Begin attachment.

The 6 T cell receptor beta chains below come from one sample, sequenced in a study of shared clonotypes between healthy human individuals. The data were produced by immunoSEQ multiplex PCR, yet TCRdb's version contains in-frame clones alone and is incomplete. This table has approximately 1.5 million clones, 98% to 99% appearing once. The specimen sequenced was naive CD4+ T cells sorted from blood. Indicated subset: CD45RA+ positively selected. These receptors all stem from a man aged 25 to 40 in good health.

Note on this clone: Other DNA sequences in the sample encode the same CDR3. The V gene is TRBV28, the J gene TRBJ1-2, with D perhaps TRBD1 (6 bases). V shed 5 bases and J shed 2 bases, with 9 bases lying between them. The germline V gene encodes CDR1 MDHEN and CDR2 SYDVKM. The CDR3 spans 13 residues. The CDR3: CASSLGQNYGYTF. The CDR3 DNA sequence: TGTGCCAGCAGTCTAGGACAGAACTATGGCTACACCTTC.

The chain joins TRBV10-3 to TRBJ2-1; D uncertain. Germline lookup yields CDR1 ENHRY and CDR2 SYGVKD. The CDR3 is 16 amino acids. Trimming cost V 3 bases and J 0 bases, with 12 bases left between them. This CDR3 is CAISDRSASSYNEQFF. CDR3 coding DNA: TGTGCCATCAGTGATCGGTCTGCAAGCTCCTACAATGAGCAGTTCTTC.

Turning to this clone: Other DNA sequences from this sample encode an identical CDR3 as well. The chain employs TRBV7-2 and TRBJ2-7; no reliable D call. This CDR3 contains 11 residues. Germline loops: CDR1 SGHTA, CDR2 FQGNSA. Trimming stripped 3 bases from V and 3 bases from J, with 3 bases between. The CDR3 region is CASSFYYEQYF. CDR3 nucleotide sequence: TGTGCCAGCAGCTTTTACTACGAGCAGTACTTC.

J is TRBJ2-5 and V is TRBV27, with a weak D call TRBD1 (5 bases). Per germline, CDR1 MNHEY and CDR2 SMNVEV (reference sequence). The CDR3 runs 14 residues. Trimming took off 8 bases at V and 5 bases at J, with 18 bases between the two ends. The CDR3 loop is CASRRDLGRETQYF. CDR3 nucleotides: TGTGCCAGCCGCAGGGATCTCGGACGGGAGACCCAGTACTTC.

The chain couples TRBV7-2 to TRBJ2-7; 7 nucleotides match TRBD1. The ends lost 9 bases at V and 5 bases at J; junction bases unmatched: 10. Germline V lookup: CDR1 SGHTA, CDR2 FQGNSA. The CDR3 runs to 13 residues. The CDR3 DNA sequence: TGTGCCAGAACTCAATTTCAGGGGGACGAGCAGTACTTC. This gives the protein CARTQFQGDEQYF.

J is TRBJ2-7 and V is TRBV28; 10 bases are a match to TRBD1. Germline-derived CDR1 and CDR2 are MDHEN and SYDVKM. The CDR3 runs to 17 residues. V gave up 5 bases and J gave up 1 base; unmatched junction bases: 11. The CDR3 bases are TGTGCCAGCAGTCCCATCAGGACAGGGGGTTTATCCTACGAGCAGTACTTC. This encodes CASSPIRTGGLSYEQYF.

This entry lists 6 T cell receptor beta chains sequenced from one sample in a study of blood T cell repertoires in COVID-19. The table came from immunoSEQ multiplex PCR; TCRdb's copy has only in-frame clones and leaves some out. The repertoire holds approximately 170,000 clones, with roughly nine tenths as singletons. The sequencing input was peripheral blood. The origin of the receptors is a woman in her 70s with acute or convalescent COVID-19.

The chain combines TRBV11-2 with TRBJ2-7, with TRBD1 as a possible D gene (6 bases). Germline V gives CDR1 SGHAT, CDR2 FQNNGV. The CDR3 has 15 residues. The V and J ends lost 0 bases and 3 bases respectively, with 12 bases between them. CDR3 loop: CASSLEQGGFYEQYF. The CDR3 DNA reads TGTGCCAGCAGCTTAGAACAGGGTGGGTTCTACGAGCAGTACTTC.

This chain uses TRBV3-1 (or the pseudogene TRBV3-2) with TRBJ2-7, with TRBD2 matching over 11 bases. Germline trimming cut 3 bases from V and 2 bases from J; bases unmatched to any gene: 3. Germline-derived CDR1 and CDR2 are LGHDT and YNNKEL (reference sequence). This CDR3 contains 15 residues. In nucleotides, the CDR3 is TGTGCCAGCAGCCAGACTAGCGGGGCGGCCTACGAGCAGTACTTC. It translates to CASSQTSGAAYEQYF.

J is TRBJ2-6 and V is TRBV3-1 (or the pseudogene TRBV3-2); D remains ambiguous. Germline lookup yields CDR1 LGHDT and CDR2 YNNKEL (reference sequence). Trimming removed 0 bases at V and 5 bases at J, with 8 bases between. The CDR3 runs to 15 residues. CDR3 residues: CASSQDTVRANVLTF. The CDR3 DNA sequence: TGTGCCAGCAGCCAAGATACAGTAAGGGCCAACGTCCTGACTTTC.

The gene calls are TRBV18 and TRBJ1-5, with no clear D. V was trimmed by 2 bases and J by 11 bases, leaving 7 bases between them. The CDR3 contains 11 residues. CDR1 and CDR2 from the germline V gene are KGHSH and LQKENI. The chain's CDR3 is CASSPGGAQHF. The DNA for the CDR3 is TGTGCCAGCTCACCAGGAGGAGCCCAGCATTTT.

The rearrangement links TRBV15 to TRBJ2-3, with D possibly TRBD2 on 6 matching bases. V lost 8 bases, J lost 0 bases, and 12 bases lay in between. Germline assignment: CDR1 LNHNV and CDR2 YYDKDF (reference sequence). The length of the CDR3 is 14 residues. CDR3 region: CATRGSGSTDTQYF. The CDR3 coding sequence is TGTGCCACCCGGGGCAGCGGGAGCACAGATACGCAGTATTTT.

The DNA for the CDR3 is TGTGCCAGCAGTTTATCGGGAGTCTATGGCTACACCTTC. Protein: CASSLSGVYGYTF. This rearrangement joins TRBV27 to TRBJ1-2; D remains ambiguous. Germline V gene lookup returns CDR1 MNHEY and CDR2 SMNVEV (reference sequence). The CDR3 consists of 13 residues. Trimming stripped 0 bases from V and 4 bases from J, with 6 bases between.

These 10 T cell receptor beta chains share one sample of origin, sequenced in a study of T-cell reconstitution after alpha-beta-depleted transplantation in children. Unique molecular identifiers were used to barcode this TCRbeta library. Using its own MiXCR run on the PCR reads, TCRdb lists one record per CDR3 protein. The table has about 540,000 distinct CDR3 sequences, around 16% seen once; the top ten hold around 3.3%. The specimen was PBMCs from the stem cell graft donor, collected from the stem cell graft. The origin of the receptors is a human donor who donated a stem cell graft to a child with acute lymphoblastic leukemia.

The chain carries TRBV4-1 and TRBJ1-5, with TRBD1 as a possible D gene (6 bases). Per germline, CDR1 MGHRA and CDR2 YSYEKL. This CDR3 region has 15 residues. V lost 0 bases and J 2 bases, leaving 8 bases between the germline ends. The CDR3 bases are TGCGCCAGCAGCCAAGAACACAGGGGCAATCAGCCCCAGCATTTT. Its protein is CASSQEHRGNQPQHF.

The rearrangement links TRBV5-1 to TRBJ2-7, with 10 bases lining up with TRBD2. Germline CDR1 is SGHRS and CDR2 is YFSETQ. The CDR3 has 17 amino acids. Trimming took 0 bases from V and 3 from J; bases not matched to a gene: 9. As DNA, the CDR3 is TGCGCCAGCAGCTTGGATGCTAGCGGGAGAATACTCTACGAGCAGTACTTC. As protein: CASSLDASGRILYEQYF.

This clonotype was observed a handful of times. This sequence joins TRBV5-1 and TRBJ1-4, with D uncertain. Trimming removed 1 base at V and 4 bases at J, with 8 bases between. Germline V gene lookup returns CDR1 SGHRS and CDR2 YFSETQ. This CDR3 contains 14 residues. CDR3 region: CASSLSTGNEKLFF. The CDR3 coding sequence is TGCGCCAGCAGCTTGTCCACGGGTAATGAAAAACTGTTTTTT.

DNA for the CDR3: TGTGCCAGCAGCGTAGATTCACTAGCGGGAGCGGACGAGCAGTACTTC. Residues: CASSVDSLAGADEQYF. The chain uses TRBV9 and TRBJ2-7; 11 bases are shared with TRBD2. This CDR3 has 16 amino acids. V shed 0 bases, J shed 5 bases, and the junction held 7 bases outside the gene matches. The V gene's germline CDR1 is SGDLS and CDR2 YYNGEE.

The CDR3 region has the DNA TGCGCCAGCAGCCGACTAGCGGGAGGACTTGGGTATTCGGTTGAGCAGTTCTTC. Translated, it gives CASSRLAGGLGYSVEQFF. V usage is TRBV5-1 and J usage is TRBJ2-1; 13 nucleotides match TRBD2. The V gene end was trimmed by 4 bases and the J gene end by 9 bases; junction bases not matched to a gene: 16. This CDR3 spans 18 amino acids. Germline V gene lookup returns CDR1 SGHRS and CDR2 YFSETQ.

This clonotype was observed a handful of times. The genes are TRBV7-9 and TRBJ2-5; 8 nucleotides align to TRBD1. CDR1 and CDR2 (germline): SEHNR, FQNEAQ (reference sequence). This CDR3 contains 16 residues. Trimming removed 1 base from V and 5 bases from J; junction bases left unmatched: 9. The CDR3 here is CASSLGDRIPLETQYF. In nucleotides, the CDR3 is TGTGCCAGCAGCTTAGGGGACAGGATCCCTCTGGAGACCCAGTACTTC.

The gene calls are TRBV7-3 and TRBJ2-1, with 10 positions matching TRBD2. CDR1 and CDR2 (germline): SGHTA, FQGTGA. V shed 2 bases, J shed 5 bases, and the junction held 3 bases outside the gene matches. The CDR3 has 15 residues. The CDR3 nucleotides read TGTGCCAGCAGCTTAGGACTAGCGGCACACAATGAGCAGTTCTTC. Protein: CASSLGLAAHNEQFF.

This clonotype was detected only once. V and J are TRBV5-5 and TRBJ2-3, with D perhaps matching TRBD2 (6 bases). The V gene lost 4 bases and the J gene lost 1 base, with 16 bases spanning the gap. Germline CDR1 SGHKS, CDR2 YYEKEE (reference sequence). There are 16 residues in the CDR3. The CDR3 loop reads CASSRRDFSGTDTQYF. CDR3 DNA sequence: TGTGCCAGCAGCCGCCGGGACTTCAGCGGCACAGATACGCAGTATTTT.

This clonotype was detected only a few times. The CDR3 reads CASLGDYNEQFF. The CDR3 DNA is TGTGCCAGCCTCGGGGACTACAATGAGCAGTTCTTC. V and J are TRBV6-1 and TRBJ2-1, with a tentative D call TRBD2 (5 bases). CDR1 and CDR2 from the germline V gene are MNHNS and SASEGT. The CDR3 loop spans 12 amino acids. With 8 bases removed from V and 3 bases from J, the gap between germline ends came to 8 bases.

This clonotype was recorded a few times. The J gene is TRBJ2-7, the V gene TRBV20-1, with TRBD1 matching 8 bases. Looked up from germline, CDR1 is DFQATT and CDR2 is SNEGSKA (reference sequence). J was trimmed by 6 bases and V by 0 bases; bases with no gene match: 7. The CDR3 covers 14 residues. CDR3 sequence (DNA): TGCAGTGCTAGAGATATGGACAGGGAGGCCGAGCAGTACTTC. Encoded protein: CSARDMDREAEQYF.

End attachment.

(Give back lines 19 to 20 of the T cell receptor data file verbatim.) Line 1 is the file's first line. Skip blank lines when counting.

DNA for the CDR3: TGTGCCAGCAGCGTAGATTCACTAGCGGGAGCGGACGAGCAGTACTTC. Residues: CASSVDSLAGADEQYF. The chain uses TRBV9 and TRBJ2-7; 11 bases are shared with TRBD2. This CDR3 has 16 amino acids. V shed 0 bases, J shed 5 bases, and the junction held 7 bases outside the gene matches. The V gene's germline CDR1 is SGDLS and CDR2 YYNGEE.

The CDR3 region has the DNA TGCGCCAGCAGCCGACTAGCGGGAGGACTTGGGTATTCGGTTGAGCAGTTCTTC. Translated, it gives CASSRLAGGLGYSVEQFF. V usage is TRBV5-1 and J usage is TRBJ2-1; 13 nucleotides match TRBD2. The V gene end was trimmed by 4 bases and the J gene end by 9 bases; junction bases not matched to a gene: 16. This CDR3 spans 18 amino acids. Germline V gene lookup returns CDR1 SGHRS and CDR2 YFSETQ.